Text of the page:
The Nagasawa family trip to France:  May 1 - 15, 2011

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Paris (Seine River)

May 1 Arrive in Paris, Eiffel Tower
May 2 Louvre Museum, Jardin Tuileries
May 3 Cathedrals, Jardin Luxembourg

Sarlat (Dordogne River)

May 4 Sarlat
May 5 Cave paintings, Roque St. Christophe
May 6 Castles, Laines at Blagnac

Blagnac (Garonne River)

May 7 Laines at Blagnac, L'Amphitryon
May 8 Toulouse, Hiking
May 9 Cite L'Espace
May 10 Toulouse

St. Remy, Lyon (Rhone River)

May 11 Nimes, St. Remy
May 12 Pont du Gard, Camargue
May 13 Des Baux, Avignon
May 14 Lyon
May 15 Train to Paris, fly home


May 2

This was our day to see the Louvre Museum, which houses an amazing collection of art and historical artifacts.  Here we are standing in one of the lines.


Hercules slaying the hydra.  Notice the glower starting on Zoe's face.  Track that theme throughout the Louvre pictures.


I didn't know Romulus and Remus were so buff.  How can you have Michelin man thighs and deltoids like that?  Perhaps it's the wolf milk?


A magnificent room in the Louvre.


The winged victory.


Awesome painting of other paintings.  All of them are about ancient Rome.


This incredible painting by John Martin, called Pandemonium, portrays Lucifer trying to persuade other angels to follow him.  I'm very impressed by John Martin.  Google him and find his other work. 


There was a huge crowd around Mona Lisa.  Ming got shoved out of the way by an older Asian man.  Her reply:  "Seriously?"


John and Zoe weren't that impressed.


Michaelangelo's Slaves, another sculpture classic.  Impressive detail on the strain on the muscles, but I think the expression on their faces is a bit too neutral.





The Venus de Milo.  Ripped abs back then?




The old Louvre.  It used to serve as the royal palace until Louis XIV built Versailles.  Zoe's face:  unhappy.


The Egypt section.  Zoe's face:  grouchy.


Seeing Horus got John talking about the books by Rick Riordan about the gods of Egypt.


I was interested in what kind of gold objects and jewelry the Egyptians might have given to the Israelites when they left in the Exodus.  Here are a few. 



Surprising amusement.  The first smile Zoe cracked in a while because of cool air coming up through a vent.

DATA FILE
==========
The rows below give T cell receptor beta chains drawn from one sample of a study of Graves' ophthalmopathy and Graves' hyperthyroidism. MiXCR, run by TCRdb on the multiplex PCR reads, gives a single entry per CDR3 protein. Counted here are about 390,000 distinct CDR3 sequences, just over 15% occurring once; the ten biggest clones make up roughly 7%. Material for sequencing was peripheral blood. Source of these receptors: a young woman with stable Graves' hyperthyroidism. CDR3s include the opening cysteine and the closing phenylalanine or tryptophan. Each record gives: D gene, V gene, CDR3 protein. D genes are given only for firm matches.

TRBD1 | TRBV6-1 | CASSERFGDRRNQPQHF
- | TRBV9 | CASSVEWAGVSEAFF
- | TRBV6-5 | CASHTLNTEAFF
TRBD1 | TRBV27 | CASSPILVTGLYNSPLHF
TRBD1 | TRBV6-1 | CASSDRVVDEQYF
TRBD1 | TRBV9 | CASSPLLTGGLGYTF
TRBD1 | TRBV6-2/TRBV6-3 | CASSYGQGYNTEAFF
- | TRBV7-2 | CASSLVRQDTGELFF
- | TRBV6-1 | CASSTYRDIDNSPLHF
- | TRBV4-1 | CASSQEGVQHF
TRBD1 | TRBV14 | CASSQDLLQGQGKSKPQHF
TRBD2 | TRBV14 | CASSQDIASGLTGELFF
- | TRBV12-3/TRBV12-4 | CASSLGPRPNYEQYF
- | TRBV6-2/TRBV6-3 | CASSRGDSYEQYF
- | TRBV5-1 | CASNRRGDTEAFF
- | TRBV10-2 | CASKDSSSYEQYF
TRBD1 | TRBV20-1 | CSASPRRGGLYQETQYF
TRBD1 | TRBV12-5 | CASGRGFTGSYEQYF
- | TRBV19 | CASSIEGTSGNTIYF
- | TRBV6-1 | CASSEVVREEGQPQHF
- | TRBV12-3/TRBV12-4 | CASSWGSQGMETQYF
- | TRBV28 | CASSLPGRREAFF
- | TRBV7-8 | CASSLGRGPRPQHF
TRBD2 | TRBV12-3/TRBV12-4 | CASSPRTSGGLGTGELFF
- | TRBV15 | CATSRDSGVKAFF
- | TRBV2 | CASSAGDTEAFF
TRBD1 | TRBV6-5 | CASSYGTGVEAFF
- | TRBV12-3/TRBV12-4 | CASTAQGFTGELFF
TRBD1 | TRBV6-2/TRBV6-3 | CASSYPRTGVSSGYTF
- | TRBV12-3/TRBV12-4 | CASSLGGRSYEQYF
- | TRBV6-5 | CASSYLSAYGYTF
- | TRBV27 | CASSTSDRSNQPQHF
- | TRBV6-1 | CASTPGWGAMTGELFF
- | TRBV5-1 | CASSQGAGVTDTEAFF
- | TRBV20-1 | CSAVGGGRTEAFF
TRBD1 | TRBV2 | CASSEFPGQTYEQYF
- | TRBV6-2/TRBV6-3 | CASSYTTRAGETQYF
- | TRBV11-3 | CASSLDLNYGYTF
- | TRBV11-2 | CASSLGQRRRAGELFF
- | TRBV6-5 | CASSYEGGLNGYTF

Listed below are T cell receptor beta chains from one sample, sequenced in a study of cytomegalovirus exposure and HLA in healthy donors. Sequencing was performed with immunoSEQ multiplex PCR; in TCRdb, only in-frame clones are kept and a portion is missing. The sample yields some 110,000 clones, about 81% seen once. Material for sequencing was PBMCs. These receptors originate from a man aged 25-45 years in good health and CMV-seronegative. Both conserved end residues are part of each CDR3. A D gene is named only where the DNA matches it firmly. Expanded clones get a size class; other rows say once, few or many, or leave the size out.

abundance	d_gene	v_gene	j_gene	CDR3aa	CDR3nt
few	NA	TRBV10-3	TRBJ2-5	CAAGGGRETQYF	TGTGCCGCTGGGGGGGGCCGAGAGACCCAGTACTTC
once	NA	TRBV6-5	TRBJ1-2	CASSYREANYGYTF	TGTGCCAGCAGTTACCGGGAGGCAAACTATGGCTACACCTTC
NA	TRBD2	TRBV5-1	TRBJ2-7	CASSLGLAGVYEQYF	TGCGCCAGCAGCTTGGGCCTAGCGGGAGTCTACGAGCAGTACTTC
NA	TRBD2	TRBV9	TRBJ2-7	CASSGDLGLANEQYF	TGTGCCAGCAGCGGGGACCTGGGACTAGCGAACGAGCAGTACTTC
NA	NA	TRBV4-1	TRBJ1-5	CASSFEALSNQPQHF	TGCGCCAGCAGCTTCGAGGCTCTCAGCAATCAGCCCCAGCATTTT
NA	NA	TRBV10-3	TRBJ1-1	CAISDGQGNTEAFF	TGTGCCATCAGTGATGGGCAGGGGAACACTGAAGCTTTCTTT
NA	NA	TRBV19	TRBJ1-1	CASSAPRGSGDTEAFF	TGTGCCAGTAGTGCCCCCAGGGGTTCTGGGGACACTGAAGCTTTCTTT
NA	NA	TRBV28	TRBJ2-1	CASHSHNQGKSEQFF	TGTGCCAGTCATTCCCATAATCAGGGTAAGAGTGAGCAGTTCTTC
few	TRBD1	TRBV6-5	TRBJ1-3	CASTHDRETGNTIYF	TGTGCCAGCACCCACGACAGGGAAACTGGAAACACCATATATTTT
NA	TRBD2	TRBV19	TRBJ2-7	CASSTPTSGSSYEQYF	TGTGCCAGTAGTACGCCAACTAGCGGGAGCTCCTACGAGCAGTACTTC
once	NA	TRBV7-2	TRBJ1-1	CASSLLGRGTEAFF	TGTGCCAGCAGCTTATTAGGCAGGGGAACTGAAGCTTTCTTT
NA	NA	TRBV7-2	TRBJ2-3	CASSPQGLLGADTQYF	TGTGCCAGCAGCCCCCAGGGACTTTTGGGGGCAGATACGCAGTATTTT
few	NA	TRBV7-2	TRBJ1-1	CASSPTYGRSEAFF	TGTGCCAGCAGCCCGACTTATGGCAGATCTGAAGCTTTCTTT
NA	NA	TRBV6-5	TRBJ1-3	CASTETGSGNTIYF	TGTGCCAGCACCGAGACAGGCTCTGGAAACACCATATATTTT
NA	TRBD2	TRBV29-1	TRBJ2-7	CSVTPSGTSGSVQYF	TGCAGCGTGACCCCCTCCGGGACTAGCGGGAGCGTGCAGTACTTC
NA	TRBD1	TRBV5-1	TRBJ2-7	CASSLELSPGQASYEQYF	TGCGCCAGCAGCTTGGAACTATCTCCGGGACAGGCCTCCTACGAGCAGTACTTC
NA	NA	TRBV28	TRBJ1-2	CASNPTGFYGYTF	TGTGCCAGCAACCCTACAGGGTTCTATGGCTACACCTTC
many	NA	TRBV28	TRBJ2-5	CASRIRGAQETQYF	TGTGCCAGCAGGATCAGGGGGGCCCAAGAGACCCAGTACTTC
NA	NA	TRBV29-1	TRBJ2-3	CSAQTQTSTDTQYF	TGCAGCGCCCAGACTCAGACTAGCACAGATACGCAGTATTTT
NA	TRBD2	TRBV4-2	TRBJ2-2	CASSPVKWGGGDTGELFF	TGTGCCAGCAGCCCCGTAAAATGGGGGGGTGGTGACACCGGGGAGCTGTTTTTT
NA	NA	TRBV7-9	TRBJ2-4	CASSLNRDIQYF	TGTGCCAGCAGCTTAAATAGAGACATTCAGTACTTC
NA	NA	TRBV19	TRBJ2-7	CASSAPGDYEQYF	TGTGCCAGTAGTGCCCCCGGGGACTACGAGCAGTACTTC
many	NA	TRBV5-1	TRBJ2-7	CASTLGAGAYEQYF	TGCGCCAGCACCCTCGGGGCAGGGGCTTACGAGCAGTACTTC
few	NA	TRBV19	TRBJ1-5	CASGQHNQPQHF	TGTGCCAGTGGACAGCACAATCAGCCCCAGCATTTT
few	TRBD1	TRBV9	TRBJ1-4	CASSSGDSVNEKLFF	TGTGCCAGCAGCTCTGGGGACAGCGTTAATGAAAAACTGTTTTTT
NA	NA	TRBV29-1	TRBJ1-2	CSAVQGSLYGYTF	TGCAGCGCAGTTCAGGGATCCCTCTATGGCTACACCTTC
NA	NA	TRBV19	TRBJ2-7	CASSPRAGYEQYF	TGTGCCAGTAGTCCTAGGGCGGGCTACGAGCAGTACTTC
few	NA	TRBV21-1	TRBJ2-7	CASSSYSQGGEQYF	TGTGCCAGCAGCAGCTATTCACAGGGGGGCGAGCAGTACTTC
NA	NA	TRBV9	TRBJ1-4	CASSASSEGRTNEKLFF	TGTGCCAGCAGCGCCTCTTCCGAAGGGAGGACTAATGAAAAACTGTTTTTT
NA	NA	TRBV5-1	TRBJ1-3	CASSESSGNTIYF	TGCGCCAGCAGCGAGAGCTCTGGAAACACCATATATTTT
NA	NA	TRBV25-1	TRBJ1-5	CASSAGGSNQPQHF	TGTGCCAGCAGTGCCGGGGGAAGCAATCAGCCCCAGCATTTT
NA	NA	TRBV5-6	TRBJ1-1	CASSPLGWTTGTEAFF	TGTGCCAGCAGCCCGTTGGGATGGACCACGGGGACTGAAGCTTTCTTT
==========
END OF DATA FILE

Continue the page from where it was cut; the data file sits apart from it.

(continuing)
A gigantic bowl.  No kidding.




Pharaoh Akenaten, who introduced an exclusive monotheism around the 1300's BC.  He prohibited the worship of the other Egyptian gods.  Fascinating character.  I wonder if he was influenced by the Hebrews?  In any case, once he died, everything reverted back.  The priests reinstated worship of the Egyptians gods.  Records of Akenaten's reforms were virtually all abolished.  For more, see Rodney Stark's book, Discovering God.


An incredible ceiling.


John was curious about this statue, but this curiosity does represent his general appreciation for the things he was seeing and learning.  Zoe's curiosity emerged later when we saw caves, castles, and Roman ruins.


We bought 11 Euro tickets to an exhibit connected to Rembrandt focused on Jesus.  But it turns out that the display was a collection of work by his disciples.  I was totally disappointed.  I was also disappointed in my photography here, but that was because technically I wasn't supposed to be taking pictures.


We took a break from the Louvre to go meet my friend Clyde Choi, who was in the Paris area teaching English for the past year.


Here we are at the nicest chocolate place in Paris:  Angelina.


We got some hot chocolate.  It so thick you could eat it with a fork.  Delicious.  Notice Zoe's face:  excitement!



We took a short walk through the Jardin de Tuileries right outside the Louvre.



We dashed back into the Louvre and saw the Babylonian section.  Here's the famous Moabite Stone.  This black basalt Stone is significant because it bears an inscription by Mesha of Moab in Jordan from about 840 BC.  The inscription mentions Mesha's victories over "Omri king of Israel" and his son, who had been oppressing Moab.  It is the most extensive inscription ever recovered that refers to ancient Israel and the "house of David," which some scholars had written off as a complete invention.  It bears what is generally thought to be the earliest extra-biblical Semitic reference to the tetrgrammaton YHWH.


This statue is supposed to be 4,000 years old.


The Babylon section:  Massive stone walls, murals, and statues.  Unfortunately the room with the Code of Hammurabi was closed. 


Wow.  What the Israelite captives must have felt when being marched to Babylon. 


Then we went with Clyde to dinner at a restaurant called Frenchie.  It was really, really delicious.  This was one of the hors d'oeuvres.  Yes, they put flowers into the pasta sauce.


Salmon with lavender flowers, pickled cucumber, red onion.


This fish might have been the most delicious fish I've ever had.  The sauce was tart, made with some kind of berries.  The cabbage and onion had a sour vinegar flavor with herbs.  The fish itself was salty.  Amazing combination.


Zoe's dish was a veal.  She was happy about the food.



These lemon tarts were incredible.  Best ever.




A street shot outside of Frenchie.


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